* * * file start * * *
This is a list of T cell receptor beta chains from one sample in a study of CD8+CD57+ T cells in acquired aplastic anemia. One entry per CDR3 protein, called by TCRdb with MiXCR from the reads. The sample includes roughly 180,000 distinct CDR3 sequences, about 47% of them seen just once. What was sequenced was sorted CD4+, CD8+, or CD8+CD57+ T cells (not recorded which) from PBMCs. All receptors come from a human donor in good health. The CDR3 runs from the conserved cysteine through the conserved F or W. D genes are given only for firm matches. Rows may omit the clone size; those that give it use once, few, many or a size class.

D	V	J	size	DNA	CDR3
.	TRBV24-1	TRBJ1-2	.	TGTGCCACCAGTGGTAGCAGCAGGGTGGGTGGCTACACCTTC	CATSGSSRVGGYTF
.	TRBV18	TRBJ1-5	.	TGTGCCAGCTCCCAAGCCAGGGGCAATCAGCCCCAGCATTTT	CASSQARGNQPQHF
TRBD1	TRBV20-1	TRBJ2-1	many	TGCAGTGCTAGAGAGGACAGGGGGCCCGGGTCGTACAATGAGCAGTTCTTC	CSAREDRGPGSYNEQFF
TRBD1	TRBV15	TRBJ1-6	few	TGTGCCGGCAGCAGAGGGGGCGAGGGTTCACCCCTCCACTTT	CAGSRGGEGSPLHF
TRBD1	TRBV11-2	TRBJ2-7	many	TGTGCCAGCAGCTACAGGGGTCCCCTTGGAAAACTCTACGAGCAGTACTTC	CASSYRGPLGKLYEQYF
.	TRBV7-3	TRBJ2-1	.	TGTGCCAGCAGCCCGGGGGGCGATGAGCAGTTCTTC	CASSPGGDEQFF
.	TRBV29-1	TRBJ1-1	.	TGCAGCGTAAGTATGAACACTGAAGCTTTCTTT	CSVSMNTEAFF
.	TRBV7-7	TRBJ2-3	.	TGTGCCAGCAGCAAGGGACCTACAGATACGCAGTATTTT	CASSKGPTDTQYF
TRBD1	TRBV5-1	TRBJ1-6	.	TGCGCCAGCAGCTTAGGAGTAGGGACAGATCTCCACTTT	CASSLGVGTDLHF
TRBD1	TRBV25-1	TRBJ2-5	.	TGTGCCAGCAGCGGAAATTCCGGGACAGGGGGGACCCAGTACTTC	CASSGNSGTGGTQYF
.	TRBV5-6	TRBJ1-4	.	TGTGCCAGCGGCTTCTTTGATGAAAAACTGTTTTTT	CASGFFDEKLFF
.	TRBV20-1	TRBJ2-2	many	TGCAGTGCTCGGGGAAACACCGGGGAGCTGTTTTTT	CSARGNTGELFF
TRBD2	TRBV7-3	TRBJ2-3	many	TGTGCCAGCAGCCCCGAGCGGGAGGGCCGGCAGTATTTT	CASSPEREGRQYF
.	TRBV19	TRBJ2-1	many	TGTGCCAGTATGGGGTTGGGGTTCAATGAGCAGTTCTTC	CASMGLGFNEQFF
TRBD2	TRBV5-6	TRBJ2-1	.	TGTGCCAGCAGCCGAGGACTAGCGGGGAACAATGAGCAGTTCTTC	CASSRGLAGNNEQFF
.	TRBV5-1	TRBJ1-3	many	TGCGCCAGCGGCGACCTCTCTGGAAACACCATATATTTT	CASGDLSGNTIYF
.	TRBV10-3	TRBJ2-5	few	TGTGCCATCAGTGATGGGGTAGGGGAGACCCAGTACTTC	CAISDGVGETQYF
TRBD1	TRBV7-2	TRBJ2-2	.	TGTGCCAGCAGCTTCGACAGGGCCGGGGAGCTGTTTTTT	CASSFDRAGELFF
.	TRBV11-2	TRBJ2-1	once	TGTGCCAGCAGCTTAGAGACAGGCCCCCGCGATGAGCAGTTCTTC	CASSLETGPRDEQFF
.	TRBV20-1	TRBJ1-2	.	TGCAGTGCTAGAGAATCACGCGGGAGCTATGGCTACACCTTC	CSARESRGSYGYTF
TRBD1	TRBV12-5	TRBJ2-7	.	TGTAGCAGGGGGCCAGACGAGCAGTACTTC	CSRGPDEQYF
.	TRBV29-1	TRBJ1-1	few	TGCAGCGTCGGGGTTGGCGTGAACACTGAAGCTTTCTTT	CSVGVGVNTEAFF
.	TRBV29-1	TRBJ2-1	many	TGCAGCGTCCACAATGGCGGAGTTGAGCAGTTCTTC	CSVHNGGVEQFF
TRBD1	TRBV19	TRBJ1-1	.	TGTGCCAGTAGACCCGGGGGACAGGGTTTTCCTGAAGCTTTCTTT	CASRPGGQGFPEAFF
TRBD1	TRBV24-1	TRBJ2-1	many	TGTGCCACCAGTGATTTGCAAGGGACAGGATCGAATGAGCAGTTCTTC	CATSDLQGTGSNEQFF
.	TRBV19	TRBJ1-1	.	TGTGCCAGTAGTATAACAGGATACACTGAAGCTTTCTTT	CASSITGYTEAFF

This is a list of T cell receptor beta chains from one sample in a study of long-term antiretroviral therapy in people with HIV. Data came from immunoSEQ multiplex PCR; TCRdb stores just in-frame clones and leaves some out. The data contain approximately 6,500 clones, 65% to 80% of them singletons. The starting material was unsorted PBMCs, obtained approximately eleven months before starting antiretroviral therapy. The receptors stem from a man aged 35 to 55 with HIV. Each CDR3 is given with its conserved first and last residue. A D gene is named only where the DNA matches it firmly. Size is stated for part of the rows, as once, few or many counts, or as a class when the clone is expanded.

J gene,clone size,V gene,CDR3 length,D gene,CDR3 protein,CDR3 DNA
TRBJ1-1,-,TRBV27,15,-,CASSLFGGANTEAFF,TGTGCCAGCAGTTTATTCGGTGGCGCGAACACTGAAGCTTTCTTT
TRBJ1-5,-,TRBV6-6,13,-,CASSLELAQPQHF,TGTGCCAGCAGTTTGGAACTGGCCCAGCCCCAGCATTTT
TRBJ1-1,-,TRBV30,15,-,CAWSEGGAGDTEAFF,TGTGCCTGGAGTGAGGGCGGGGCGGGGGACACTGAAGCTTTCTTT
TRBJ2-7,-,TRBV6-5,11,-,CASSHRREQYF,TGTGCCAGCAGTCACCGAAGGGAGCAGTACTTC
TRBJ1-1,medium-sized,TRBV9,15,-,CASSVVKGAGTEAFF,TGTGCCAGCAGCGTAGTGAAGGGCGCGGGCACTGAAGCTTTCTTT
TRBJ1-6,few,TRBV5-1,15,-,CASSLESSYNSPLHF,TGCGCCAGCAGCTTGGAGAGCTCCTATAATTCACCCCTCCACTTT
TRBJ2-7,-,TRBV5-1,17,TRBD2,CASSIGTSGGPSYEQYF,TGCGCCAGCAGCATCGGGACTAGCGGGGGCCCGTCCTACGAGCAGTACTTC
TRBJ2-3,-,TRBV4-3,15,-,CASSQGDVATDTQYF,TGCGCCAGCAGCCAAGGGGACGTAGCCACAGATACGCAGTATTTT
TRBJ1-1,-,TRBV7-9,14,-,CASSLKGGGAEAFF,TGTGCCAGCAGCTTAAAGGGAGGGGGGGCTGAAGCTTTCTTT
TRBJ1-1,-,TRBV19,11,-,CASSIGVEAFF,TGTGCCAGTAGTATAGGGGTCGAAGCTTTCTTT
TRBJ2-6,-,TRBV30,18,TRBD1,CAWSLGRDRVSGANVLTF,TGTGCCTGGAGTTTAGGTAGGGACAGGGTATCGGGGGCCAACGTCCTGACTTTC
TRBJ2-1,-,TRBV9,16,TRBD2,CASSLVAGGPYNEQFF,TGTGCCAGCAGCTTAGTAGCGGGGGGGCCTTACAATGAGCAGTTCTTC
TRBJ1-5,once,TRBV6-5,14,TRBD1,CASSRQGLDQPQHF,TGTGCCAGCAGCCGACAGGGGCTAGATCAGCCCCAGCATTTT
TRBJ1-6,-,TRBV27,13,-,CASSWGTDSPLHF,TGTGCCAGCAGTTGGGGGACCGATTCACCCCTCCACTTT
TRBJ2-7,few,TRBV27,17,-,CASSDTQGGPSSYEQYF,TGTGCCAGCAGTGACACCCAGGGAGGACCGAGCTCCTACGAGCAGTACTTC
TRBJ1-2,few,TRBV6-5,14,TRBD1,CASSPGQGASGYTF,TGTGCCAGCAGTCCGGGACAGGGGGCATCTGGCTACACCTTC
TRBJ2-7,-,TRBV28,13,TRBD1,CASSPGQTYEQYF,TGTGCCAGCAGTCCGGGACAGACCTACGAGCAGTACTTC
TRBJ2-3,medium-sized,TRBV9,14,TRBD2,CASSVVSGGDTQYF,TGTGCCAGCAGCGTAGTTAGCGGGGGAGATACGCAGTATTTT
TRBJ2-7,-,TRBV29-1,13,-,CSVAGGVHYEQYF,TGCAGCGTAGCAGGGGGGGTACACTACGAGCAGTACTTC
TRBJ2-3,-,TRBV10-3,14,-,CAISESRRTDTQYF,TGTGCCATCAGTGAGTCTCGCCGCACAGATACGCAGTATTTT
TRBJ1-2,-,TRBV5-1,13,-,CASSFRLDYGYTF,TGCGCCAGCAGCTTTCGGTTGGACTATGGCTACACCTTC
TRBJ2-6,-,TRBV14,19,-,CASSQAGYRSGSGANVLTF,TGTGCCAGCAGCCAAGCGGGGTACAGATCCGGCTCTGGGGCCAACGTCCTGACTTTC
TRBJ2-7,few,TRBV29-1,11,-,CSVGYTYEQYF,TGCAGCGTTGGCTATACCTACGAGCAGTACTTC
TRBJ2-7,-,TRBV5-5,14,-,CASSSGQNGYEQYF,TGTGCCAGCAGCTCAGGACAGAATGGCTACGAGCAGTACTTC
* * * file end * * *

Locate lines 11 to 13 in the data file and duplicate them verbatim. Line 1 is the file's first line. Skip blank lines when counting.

TRBD1	TRBV5-1	TRBJ1-6	.	TGCGCCAGCAGCTTAGGAGTAGGGACAGATCTCCACTTT	CASSLGVGTDLHF
TRBD1	TRBV25-1	TRBJ2-5	.	TGTGCCAGCAGCGGAAATTCCGGGACAGGGGGGACCCAGTACTTC	CASSGNSGTGGTQYF
.	TRBV5-6	TRBJ1-4	.	TGTGCCAGCGGCTTCTTTGATGAAAAACTGTTTTTT	CASGFFDEKLFF